• On the eastern side of the property there is a valley called “Bucannans”, this area has a large dam that we have been pumping out of to water the cattle when they are grazing there. This is not a long-term solution and we would like to run waterpipe from our main water tanks, over the ridge into a smaller tank that will feed water troughs. Not only is this drought resilient, but the quality of the water is much better.

  • Last year we did a test to see if having water up the ridges in the larger paddocks impacted cattle condition and use of the paddocks. The trial was a success and saved us from having to feed out hay during winter as the cattle utilized all the available grass in the paddock. Even with the costs involved in trucking water up every 36hrs, it was more economical than purchasing hay to supplement the cattle with. This year we would like to create some permanent infrastructure of tanks and pipework to feed water to the troughs in these paddocks.

  • Shade, the lack of it, is a big thing that we need to address in our front paddocks. As they were previously (1970’s) used for dryland cultivation there are very few trees throughout the paddocks to shelter under. Planting paddock trees is a big goal this year too, but even if we did it all tomorrow, it still wouldn’t solve our lack of shade. So, Dominic is going to fabricate some kind of movable shade that we can use in the meantime.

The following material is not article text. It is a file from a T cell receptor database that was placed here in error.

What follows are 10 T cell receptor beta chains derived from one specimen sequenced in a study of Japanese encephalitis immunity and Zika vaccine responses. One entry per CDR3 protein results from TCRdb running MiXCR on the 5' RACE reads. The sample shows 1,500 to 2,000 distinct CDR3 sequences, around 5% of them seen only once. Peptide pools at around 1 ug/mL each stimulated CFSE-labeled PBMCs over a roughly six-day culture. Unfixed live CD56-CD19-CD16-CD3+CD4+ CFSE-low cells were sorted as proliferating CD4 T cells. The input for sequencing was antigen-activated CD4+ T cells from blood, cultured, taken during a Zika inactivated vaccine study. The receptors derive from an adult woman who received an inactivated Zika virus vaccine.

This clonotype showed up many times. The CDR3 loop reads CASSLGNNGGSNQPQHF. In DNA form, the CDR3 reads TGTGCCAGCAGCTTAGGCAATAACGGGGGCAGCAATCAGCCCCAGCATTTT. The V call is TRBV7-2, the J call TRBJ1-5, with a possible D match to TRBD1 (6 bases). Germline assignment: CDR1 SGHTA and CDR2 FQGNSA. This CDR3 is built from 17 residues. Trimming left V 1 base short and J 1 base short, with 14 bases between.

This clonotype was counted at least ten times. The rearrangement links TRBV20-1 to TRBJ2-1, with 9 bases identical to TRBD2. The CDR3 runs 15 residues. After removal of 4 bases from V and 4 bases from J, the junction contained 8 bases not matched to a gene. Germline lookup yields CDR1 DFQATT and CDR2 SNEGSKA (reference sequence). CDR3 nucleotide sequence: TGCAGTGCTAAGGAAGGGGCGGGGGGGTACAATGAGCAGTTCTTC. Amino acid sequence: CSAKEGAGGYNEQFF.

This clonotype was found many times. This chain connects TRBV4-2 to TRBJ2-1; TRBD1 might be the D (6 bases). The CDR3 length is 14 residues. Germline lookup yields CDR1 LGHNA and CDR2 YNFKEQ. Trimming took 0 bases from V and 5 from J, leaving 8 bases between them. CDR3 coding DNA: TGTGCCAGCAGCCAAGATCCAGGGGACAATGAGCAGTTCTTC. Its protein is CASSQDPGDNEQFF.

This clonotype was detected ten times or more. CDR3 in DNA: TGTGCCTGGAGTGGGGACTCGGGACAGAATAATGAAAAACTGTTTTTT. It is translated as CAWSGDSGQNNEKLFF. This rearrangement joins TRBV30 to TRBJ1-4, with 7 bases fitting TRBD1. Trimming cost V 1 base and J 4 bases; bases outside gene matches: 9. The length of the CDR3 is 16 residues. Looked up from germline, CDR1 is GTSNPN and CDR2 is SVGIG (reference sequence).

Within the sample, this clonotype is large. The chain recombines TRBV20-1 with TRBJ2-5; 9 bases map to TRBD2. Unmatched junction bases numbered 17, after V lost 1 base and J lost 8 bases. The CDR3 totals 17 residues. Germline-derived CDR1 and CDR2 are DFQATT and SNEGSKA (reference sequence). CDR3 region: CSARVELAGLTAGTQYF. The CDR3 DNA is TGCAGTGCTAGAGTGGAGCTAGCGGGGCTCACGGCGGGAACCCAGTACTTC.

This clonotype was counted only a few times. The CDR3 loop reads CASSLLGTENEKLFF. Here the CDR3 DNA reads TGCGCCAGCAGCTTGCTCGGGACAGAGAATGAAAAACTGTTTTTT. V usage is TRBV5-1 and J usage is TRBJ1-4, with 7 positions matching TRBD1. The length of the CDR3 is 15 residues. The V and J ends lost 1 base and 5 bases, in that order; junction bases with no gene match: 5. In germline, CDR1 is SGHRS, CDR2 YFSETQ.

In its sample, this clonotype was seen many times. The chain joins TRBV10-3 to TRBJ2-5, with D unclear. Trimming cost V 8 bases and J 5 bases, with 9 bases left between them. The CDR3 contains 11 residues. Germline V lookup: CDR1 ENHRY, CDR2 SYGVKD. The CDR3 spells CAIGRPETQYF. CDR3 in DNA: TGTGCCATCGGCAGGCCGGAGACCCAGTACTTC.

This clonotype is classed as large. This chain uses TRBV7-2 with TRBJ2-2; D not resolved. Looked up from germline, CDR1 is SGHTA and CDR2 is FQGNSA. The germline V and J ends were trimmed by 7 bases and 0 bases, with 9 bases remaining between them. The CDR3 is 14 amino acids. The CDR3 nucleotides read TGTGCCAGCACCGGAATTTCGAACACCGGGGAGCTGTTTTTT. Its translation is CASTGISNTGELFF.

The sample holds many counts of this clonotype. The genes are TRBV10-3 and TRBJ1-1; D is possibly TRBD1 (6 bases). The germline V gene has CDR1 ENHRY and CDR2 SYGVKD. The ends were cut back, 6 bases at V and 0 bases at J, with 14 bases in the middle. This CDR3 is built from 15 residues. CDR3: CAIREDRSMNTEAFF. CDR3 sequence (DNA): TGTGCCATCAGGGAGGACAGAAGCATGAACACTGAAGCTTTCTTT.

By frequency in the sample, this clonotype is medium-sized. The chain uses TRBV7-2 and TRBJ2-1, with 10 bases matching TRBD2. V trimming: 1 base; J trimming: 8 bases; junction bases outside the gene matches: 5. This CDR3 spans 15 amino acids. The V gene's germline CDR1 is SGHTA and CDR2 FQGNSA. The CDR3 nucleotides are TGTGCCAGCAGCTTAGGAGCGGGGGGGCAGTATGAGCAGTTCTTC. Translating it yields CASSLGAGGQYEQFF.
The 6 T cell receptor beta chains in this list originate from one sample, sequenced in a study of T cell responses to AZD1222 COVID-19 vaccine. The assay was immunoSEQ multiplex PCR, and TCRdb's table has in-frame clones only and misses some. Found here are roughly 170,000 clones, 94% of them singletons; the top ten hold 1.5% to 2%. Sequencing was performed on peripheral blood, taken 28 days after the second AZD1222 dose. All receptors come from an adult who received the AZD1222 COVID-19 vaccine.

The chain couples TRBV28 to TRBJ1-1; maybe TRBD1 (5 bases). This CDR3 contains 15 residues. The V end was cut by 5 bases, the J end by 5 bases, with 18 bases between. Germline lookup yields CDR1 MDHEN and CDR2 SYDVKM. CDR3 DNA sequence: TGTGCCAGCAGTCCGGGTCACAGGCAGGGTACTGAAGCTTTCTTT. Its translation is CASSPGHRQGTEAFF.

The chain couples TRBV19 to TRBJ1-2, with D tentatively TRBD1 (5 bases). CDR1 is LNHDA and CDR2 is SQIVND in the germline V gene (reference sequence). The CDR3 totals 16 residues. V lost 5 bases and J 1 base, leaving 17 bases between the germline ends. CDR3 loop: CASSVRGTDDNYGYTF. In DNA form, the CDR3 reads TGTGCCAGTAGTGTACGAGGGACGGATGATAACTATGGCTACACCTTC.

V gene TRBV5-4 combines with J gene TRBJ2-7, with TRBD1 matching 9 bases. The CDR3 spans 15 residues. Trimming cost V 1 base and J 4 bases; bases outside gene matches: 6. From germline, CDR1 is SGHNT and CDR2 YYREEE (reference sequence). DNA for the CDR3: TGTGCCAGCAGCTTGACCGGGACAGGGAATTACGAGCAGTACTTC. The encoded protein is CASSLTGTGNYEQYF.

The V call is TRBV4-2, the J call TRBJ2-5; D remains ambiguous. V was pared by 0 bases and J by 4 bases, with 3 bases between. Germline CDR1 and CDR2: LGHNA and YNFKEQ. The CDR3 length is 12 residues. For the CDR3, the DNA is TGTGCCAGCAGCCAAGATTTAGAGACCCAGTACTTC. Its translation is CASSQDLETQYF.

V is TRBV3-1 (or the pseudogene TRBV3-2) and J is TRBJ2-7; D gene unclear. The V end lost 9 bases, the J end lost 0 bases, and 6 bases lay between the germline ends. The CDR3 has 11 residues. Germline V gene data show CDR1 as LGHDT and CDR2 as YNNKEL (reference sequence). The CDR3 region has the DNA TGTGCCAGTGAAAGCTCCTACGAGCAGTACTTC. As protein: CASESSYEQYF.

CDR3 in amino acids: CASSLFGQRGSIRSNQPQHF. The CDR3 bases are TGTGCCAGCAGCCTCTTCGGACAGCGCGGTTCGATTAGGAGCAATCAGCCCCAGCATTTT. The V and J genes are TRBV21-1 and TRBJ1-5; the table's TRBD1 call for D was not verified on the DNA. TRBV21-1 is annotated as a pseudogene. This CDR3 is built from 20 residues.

• During discussions, generally, when we are bemoaning the fact we can’t make any income off the dairy cows or their milk, the idea has come up that we could host an “Introduction to Your House Cow” weekend for people who would like to learn a bit more about dairy cows before getting their own. This is still floating around in the ether – as we are so busy with everything else we NEED to do that it isn’t a priority. I have mentioned it here in this blog post, because it would be great to get some feedback from you all as to whether it is something you or a friend would be interested in.
  • Last year we provided a heck of a lot of food for our family off the farm. Many meals were fully sourced from our patch of land. We grew approx. 200kg of chemical-free, pastured chicken, harvested many dozens of organic pastured eggs, litres of milk and kilos of beef. This year it is an aim to raise a couple of pigs. other than the fact that we all love bacon, pigs are a great way to utilise the skim milk from the dairy herd. Skim milk is a by-product from separating the cream to make butter, which I make a lot of throughout the summer months. It takes around one litre of cream to make 250gms of butter. Currently, skim milk is clabbered for the chickens or made into mozzarella cheese, but the volume can be overwhelming. Using it for pigs would be a great way to subsidise the feed cost and dip our toes into growing pigs for meat.
  • Fencing was a massive undertaking in 2023, unlocking another 735 acres of grazing for our beef herd. This helped us get through the hard winter without supplementing with hay and provided the new land with a haircut to help with wildfire control and encouraged fresh new growth. In 2024, fencing is not so much a priority, maintenance will continue, but no new fencing has been planned.

Lots of plans and hopefully no pressure to complete them all!

Let’s see where 2024 takes us in our journey to look after the land, provide ethical beef for our community and create a life that we love.